Try to measure each unit or device individually, you can do it by standard multi-meter available for few euros in every electronics store, all of them have up to 10A DC measurement capability which will be more than enough for individual units... When you are done you can calculate the total amps required and buy a good PSU. Also make sure you connect all our units/bulbs to a PARALLEL connection, not to SERIAL! Parallel connection will increase demand on the amps provided but will ensure 5V voltage to all bulbs and mainly will ensure that if one of your bulbs fails other devices will continue working.


I just wonder how much amps will need the whole cockpit... you know all the overhead and pedestal backlight, instrument backlights, panel lights, flood lights,... Bulbs, bulbs everywhere :D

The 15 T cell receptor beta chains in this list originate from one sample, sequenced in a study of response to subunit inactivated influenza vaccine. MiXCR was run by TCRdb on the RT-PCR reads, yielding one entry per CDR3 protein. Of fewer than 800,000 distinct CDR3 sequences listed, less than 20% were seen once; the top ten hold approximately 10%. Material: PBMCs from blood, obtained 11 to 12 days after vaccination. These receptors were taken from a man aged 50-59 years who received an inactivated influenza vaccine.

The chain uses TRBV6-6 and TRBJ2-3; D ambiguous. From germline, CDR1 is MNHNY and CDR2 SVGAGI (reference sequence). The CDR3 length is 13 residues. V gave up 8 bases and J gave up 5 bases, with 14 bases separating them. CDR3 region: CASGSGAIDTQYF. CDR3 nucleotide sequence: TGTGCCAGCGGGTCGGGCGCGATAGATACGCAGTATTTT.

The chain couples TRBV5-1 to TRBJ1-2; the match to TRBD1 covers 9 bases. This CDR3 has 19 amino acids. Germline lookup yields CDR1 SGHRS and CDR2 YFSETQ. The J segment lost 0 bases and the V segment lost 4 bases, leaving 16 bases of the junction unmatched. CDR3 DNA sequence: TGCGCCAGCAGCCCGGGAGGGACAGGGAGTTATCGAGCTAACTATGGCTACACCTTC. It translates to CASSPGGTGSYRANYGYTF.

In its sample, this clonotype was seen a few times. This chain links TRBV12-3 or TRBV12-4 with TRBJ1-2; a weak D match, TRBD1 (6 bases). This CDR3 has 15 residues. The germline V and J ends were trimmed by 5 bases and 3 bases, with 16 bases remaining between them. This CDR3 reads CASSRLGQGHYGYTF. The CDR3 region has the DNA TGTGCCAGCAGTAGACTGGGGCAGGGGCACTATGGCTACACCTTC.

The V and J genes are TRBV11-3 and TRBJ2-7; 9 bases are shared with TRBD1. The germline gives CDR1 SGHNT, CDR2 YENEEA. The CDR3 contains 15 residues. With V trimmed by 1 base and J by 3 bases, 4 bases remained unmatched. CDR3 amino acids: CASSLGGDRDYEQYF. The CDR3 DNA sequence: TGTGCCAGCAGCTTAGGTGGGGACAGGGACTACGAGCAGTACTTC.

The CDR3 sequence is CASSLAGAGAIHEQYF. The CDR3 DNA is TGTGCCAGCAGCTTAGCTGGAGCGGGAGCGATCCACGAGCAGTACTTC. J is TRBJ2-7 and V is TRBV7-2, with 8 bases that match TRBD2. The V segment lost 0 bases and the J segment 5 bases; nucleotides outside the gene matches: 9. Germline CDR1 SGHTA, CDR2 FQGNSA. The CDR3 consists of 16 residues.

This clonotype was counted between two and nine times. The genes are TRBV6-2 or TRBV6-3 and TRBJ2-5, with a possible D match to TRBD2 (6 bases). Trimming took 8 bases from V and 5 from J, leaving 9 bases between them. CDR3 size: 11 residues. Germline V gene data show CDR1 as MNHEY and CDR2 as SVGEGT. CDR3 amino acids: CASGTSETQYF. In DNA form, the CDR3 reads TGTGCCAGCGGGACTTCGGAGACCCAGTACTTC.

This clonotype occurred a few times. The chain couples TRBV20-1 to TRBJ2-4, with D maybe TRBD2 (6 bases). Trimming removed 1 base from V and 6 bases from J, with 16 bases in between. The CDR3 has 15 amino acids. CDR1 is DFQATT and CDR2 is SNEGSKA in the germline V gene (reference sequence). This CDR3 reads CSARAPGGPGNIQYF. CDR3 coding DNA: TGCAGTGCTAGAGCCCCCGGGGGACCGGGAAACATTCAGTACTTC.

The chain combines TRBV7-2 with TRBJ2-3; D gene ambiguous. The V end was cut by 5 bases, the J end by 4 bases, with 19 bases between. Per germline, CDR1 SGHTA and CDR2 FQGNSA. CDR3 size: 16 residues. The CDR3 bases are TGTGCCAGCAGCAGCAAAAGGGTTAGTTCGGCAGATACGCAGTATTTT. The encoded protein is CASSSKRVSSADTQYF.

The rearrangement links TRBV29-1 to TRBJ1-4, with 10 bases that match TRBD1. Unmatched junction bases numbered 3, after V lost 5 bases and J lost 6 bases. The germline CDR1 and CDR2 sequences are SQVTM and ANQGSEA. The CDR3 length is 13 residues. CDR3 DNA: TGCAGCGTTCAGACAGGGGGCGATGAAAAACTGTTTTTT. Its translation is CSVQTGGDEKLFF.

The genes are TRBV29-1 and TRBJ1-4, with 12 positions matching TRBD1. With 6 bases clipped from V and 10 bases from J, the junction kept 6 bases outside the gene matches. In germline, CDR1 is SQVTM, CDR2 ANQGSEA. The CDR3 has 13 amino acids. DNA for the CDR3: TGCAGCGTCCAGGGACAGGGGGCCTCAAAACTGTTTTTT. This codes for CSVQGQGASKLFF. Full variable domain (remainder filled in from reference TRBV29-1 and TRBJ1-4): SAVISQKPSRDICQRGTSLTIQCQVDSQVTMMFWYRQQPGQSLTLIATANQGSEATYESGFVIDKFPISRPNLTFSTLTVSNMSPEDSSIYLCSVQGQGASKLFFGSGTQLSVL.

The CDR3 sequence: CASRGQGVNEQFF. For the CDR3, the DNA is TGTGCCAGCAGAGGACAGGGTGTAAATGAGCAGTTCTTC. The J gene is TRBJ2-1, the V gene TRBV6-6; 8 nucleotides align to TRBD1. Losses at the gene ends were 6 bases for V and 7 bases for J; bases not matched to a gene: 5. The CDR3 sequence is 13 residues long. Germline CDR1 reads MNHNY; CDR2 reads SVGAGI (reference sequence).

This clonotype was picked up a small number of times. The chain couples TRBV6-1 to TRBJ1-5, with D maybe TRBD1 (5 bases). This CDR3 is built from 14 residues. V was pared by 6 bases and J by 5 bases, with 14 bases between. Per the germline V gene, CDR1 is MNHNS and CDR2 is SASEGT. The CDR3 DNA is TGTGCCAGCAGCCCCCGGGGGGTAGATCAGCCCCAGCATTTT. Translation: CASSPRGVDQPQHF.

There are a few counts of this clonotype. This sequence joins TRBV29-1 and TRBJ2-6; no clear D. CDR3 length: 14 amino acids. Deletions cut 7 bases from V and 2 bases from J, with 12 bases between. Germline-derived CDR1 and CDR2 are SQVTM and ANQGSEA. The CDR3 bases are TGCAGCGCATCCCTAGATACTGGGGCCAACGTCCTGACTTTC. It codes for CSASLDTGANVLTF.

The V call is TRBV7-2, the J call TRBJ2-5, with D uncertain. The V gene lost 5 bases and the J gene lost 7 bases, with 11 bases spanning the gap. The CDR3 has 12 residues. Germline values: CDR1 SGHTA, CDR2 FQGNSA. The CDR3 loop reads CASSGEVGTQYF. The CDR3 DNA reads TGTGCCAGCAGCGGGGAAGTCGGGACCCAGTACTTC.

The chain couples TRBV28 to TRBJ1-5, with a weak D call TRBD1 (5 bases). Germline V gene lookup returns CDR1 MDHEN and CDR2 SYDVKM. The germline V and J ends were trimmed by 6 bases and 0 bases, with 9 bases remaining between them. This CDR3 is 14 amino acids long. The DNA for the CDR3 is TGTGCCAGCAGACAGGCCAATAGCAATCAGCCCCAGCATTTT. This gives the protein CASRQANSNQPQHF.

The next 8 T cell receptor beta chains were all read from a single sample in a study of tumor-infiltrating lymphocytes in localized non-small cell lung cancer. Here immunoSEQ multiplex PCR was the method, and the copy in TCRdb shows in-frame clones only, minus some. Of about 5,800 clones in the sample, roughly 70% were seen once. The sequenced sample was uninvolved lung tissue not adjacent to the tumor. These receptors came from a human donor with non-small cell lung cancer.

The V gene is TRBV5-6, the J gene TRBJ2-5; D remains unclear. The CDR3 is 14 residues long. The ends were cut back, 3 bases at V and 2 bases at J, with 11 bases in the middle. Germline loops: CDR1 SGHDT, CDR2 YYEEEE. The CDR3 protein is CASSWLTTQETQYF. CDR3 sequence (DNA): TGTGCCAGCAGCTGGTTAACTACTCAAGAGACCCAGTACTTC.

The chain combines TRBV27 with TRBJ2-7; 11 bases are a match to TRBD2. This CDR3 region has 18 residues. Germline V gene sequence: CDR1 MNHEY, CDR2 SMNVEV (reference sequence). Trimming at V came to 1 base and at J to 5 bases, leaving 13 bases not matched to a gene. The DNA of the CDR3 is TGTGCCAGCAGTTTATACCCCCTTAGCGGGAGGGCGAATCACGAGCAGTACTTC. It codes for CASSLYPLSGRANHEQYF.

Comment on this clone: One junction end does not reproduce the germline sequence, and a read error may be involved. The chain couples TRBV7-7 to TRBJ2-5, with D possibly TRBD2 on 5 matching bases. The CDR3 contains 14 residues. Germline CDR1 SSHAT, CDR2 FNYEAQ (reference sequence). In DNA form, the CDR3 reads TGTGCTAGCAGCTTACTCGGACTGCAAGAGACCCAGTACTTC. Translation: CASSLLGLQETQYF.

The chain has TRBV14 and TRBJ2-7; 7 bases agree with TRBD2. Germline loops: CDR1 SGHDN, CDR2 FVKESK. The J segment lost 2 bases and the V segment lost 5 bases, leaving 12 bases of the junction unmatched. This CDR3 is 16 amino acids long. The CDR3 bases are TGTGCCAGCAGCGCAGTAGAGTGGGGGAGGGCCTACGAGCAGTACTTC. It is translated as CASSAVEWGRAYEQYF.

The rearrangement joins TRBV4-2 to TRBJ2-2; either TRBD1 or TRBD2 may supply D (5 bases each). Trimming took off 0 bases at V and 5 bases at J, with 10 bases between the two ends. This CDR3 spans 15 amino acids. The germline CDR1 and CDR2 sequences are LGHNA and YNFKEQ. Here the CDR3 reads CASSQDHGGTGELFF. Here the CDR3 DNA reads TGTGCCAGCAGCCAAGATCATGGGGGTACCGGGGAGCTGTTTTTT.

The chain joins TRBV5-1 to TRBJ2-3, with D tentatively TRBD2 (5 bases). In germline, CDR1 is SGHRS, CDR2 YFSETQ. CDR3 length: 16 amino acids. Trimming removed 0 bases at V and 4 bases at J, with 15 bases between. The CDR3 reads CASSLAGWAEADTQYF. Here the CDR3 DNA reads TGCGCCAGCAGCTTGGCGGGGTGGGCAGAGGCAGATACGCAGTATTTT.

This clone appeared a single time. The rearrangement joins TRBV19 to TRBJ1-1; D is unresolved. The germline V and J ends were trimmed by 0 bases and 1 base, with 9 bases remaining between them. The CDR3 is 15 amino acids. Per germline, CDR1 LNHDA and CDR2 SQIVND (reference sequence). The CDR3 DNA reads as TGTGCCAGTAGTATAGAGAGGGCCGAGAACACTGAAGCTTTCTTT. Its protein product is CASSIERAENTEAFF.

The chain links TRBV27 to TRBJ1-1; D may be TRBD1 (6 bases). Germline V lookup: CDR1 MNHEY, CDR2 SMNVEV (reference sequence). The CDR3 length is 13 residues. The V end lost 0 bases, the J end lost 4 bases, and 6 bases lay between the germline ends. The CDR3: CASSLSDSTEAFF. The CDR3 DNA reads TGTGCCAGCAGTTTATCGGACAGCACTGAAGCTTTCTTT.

09-10-2013, 06:15 PM
Oh yeah, it surdenly adds a nice atmosphere to the flight deck when more and more og these old bulbs comes to life again! :)
Thanks for the great advice. I'll give it a shot with the measuring of amps required.

Btw. Pavel. I have concidered adding an adf radio, and thought of the old Collins model, similar to the one in your dc9 cockpit. I just wondered if the inside-mechanism allows for any modifications and interfacing.
With our Gables radios with whole digits in the freq. displays, it was no problem to do so. They just worked as ordinary rotary switches, as you know. But what about the Collins adf? Does the freq. selecter have any detends? Any considerations of yours on this subject is very warm appreciated! :)

09-11-2013, 02:39 AM